Roman Bioarchaeology Carnival LXXIX

When I first started writing the Roman Bioarchaeology Carnival, I posted every two weeks.  Then dropped down to every month because I was busy.  And now it seems I'm dropping down to every two months. So it goes.  Without further ado, here's the news I collected over January and February, including news stories that I wrote and a few of the news stories that feature my own research!


One of the "headless Roman gladiators" from York

Multiple burial from Azerbaijan
  • 12 February - Visiting a Couple Locked in an 1,800-year-old Embrace (National Geographic). This multiple burial in Azerbaijan, at a site called Old Galaba along the Silk Road, involves two people buried at the same time. Of course, since this was covered near Valentine's Day, they are a couple and are embracing. :-P
  • 14 February - St. Valentine's Skull (Atlas Obscura). This saint was martyred in 273 AD on, of course, February 14. While this skull is supposedly that of the saint, there is plenty of doubt.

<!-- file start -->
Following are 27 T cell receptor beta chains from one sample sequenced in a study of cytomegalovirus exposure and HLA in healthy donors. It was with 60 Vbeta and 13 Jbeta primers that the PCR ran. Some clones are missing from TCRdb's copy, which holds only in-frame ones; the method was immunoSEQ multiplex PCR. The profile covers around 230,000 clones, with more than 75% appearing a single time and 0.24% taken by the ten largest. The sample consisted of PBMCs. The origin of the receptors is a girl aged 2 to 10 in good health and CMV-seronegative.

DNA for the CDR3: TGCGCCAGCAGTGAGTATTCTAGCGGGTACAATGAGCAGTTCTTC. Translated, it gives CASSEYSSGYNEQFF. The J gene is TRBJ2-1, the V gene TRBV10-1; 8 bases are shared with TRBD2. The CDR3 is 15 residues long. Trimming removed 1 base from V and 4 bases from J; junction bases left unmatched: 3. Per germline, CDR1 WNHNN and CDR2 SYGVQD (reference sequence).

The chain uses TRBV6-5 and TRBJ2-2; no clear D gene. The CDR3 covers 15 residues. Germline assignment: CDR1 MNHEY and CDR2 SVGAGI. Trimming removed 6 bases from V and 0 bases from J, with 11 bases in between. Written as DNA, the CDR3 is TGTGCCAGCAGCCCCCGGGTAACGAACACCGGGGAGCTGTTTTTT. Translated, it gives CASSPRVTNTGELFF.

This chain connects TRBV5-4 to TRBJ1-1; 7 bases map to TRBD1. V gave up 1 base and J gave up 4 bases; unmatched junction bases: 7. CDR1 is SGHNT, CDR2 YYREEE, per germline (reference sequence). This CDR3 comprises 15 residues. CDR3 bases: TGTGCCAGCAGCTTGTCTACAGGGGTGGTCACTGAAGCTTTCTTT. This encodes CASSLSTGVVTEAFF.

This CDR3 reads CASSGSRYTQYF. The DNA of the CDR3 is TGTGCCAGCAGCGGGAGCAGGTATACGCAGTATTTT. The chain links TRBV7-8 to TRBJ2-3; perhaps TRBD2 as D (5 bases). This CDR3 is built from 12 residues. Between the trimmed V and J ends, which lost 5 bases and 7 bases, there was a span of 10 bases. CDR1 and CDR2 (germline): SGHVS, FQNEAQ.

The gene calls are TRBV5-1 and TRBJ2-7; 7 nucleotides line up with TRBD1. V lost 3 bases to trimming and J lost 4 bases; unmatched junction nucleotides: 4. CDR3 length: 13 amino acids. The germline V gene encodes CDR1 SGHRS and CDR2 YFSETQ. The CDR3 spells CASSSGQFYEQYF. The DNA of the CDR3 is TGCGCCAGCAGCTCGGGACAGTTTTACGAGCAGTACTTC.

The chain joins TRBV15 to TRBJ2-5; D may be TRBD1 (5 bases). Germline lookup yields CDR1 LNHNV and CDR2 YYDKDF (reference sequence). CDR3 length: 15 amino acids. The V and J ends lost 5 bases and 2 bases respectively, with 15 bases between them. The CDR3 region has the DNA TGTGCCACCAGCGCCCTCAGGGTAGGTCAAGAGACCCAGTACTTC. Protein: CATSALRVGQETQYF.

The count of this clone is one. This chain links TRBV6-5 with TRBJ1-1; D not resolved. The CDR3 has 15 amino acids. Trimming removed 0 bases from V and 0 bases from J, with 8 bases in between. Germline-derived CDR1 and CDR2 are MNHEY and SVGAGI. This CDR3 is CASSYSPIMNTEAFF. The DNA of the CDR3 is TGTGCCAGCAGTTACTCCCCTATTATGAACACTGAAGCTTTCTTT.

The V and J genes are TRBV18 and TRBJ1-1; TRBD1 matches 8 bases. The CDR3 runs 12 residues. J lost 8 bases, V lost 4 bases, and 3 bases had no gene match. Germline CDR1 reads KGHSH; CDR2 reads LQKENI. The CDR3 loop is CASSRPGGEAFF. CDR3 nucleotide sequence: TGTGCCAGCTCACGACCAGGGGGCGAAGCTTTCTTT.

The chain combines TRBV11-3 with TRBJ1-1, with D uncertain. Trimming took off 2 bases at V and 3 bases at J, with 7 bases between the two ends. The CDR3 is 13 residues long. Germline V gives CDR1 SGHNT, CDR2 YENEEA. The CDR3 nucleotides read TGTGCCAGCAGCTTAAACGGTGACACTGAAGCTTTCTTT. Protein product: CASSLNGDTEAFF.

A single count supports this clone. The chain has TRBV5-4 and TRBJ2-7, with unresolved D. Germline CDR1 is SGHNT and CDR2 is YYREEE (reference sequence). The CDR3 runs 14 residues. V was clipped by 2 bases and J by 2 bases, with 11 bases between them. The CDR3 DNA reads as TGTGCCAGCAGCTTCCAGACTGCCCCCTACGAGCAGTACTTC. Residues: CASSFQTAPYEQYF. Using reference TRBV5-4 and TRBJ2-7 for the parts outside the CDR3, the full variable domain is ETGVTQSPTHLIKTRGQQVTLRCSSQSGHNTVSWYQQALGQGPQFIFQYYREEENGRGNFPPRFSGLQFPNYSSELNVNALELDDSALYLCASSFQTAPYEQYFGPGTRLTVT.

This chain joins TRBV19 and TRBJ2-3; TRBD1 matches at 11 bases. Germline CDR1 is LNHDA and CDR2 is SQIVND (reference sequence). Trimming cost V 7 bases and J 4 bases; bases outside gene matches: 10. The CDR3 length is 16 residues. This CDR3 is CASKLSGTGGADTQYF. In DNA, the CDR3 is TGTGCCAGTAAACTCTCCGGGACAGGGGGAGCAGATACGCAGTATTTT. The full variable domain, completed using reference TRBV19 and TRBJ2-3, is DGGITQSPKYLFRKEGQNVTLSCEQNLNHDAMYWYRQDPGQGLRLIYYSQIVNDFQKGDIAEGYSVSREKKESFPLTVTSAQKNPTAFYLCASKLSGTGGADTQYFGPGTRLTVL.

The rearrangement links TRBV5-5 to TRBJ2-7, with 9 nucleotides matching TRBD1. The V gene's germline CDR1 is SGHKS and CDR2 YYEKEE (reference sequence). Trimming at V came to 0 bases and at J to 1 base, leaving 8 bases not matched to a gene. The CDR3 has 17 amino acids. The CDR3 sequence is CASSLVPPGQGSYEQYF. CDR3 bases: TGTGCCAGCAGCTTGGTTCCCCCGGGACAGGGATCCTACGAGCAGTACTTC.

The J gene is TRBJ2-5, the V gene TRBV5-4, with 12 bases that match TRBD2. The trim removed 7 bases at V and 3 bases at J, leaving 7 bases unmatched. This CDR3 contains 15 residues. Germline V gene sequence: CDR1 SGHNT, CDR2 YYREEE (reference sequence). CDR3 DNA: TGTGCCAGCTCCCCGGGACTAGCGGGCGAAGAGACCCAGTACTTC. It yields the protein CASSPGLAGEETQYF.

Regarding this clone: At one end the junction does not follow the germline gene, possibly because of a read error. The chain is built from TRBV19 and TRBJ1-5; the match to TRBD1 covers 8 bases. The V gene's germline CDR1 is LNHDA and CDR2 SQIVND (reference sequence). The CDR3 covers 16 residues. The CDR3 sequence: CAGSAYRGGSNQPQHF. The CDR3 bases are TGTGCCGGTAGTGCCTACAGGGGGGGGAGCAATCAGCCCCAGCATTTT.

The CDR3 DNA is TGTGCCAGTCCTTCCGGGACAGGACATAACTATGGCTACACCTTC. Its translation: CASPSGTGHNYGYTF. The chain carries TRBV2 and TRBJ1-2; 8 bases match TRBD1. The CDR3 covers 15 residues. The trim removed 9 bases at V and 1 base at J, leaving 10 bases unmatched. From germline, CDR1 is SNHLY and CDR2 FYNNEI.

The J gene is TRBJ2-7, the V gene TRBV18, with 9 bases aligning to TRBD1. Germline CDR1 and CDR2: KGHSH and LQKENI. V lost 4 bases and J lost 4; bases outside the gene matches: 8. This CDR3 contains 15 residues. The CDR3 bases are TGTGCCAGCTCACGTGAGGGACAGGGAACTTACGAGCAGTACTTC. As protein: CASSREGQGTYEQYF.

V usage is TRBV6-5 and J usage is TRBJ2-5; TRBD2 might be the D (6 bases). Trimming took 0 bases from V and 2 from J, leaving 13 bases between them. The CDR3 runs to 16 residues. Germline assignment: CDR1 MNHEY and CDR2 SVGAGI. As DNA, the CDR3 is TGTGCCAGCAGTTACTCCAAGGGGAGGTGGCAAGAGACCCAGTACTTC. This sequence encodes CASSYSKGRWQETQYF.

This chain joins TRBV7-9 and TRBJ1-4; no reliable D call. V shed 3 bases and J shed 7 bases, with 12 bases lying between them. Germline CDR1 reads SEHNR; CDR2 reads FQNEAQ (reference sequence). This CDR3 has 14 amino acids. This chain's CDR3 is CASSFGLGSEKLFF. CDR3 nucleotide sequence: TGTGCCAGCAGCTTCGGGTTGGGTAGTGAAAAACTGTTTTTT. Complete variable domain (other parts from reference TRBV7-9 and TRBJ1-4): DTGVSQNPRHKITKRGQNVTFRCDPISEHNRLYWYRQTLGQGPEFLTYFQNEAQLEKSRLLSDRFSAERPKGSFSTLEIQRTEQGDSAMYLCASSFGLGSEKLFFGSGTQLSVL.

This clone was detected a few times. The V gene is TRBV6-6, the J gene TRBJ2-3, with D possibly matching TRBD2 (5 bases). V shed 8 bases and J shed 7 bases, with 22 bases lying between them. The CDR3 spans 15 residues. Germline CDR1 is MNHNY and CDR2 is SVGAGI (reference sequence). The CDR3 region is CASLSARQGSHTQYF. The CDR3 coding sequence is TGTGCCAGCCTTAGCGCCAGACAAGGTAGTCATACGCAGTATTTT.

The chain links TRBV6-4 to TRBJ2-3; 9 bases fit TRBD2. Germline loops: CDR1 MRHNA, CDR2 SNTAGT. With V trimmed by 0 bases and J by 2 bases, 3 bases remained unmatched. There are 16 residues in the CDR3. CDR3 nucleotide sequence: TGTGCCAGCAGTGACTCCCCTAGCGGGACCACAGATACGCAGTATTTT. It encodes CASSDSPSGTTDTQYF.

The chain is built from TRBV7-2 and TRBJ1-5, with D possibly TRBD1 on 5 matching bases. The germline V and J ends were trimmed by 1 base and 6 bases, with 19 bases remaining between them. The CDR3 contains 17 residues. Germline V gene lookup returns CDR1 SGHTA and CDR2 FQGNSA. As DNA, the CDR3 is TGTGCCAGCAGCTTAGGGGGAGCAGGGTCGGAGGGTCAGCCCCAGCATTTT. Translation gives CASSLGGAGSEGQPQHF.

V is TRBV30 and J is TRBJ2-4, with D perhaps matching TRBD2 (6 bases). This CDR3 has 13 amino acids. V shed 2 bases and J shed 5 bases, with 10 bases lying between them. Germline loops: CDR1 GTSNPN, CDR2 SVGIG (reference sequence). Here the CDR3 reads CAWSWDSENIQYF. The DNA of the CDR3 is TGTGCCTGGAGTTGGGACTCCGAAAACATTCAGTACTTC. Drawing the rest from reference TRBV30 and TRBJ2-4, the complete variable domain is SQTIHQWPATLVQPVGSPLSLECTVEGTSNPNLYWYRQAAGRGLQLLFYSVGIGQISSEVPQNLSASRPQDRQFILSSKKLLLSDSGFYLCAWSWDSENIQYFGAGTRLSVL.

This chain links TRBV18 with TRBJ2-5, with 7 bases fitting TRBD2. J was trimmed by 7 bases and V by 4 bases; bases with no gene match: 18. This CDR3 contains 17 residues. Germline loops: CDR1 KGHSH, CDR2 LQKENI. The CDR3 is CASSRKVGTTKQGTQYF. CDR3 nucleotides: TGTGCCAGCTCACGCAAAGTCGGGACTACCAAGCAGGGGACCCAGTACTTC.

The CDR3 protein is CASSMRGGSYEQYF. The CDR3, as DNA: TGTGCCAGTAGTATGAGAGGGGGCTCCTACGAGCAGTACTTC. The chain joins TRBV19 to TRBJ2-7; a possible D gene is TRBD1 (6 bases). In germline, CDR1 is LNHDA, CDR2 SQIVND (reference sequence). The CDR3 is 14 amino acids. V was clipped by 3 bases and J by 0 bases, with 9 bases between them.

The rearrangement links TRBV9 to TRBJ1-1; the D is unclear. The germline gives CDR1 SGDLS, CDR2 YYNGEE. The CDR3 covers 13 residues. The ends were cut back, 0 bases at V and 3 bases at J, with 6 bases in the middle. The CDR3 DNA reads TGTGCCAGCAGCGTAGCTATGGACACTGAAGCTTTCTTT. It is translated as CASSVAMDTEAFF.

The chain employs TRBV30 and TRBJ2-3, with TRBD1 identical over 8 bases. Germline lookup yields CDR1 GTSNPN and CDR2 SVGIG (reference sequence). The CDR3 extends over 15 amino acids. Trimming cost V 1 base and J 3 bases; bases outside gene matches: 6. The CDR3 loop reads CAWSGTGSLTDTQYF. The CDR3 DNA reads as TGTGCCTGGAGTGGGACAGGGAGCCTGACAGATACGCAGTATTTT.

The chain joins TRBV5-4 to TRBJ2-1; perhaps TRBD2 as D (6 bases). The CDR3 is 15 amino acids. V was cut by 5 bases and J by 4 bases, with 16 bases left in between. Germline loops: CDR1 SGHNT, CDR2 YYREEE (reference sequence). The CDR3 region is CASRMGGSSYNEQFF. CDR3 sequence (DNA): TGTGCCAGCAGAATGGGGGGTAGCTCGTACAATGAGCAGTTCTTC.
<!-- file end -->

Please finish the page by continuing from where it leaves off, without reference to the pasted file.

Purported skull of St. Valentine
  • 18 February - Ancient Roman Lifestyles of the Poor and Infamous (Forbes). I wrote this piece to give individual life context to each of the four immigrants I found in the research published this month in PLOS. So if you want to know more about what their lives were like and the injuries they had, check this out.
Upper jaw of an immigrant to Imperial Rome (Credit: K. Killgrove)
As always, if you want to stay on top of skeletal news from the Roman world, and internationally, follow my Powered by Osteons page on Facebook!


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